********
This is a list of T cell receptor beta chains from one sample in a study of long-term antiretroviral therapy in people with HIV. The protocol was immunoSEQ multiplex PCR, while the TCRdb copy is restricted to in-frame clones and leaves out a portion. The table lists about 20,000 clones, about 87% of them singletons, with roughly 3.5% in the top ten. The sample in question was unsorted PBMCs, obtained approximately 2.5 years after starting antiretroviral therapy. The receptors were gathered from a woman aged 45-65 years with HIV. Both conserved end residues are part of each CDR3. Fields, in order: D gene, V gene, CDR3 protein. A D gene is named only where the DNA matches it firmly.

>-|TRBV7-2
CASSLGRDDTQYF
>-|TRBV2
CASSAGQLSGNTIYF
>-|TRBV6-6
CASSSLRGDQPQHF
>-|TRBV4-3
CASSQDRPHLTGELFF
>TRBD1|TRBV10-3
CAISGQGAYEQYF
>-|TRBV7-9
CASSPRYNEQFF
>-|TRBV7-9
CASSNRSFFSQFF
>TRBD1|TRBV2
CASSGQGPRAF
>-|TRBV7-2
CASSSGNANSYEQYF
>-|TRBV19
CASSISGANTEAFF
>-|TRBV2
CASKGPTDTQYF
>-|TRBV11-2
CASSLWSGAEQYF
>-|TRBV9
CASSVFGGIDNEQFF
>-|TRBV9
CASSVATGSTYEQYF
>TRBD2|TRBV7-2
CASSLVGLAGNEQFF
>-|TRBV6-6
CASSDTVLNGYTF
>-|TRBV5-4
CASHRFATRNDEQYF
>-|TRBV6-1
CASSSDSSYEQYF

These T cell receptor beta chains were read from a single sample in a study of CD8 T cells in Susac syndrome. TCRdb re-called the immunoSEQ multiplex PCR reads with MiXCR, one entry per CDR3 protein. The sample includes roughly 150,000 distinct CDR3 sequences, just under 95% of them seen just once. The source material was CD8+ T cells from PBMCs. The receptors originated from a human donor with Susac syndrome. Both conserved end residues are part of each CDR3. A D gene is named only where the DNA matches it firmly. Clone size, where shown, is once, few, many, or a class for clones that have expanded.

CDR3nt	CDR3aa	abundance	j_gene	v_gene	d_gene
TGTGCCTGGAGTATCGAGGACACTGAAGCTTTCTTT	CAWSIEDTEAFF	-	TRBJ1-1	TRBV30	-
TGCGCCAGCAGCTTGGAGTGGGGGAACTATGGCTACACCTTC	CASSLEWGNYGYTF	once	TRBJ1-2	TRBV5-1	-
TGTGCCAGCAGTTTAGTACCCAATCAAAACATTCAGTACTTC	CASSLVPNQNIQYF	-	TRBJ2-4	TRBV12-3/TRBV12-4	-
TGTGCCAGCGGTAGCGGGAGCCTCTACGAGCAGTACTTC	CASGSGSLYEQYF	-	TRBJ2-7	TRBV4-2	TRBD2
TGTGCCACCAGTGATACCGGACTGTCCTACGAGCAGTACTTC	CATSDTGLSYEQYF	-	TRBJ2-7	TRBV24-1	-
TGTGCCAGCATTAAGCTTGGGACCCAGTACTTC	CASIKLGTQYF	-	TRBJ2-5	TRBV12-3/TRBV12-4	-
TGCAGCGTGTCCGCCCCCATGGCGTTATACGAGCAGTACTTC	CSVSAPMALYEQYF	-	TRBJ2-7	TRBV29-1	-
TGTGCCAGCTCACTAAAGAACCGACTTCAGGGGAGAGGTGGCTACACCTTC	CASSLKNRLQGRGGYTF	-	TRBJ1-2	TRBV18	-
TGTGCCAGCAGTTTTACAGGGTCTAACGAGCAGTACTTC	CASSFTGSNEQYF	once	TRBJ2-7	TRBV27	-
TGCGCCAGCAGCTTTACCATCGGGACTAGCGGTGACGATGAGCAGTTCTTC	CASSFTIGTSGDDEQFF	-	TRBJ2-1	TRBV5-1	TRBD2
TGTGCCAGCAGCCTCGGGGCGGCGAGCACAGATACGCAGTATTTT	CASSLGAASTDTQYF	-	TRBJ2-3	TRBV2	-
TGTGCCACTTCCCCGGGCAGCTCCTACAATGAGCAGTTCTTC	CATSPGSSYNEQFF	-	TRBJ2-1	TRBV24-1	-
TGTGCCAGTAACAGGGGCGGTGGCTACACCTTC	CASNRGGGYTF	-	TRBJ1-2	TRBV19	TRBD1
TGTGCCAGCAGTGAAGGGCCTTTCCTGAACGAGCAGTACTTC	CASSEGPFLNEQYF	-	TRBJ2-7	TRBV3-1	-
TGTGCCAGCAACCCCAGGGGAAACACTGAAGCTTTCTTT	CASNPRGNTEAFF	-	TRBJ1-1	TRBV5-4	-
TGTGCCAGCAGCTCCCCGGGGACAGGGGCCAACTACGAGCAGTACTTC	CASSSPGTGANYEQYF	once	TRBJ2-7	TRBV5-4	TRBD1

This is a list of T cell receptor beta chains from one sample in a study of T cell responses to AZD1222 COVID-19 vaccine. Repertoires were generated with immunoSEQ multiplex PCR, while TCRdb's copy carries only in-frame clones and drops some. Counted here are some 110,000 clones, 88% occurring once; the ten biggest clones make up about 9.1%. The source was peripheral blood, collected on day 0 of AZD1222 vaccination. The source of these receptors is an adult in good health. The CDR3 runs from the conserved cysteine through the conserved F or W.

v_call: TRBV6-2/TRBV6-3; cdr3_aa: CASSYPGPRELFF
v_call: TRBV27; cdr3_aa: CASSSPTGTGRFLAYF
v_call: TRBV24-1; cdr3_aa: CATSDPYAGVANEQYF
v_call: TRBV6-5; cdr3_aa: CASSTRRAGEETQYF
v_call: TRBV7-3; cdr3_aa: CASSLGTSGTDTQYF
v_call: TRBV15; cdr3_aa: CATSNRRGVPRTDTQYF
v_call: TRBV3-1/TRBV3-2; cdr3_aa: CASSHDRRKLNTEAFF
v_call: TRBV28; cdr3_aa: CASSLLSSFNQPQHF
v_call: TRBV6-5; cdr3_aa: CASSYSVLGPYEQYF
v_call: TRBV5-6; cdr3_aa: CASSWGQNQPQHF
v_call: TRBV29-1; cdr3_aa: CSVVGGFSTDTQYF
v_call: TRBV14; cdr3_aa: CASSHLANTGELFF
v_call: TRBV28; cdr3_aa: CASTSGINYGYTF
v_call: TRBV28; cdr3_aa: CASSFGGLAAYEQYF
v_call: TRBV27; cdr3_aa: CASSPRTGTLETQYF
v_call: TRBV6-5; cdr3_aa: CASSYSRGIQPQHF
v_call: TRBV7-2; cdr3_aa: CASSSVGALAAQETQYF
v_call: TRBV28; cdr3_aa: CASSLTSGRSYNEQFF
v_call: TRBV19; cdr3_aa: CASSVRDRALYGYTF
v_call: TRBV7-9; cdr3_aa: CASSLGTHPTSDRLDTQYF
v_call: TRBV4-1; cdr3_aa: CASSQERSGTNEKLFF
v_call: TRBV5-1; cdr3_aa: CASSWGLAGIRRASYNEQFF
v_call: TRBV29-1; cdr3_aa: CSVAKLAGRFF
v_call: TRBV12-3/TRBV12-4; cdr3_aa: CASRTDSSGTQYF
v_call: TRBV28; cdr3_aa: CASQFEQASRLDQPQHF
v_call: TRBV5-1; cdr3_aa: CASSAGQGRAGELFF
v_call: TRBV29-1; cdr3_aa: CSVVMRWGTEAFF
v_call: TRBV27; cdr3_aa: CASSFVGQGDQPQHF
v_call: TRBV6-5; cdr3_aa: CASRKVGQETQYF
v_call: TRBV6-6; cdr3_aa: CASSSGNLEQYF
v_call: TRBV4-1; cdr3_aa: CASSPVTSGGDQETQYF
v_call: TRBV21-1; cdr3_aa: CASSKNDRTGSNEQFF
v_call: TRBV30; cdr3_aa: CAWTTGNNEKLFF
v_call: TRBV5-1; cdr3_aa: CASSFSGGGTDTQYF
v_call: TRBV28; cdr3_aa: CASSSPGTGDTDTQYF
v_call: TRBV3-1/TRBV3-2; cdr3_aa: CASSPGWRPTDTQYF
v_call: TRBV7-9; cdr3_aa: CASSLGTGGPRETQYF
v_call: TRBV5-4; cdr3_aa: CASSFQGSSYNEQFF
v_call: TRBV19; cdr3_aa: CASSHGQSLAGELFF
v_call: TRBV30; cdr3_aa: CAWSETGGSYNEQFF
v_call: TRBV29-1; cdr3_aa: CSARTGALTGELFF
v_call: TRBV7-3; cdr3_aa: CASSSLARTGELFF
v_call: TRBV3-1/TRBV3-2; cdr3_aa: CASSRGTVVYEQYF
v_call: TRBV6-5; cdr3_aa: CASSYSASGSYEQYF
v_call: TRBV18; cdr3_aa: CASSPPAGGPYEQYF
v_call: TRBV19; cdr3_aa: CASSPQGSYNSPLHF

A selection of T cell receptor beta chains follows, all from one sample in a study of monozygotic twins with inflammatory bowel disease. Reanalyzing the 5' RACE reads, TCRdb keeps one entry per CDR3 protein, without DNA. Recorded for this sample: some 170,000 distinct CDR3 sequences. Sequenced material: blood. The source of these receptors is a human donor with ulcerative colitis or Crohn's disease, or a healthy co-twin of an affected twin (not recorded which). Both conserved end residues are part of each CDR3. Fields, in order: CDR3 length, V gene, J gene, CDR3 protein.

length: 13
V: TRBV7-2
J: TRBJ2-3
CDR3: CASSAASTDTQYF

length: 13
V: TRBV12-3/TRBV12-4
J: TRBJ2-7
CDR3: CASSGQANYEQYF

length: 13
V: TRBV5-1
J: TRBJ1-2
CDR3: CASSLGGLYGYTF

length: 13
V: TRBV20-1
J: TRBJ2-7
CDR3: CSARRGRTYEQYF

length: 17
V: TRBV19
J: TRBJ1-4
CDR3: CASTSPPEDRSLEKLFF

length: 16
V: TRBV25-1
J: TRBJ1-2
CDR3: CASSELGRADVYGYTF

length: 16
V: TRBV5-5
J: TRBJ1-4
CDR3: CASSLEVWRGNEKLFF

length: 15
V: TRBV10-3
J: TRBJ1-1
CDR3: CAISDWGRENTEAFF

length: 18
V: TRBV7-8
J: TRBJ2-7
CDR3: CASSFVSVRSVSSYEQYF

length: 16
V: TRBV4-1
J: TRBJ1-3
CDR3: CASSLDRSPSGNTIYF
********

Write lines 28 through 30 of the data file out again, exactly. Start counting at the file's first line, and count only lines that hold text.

>-|TRBV9
CASSVATGSTYEQYF
>TRBD2|TRBV7-2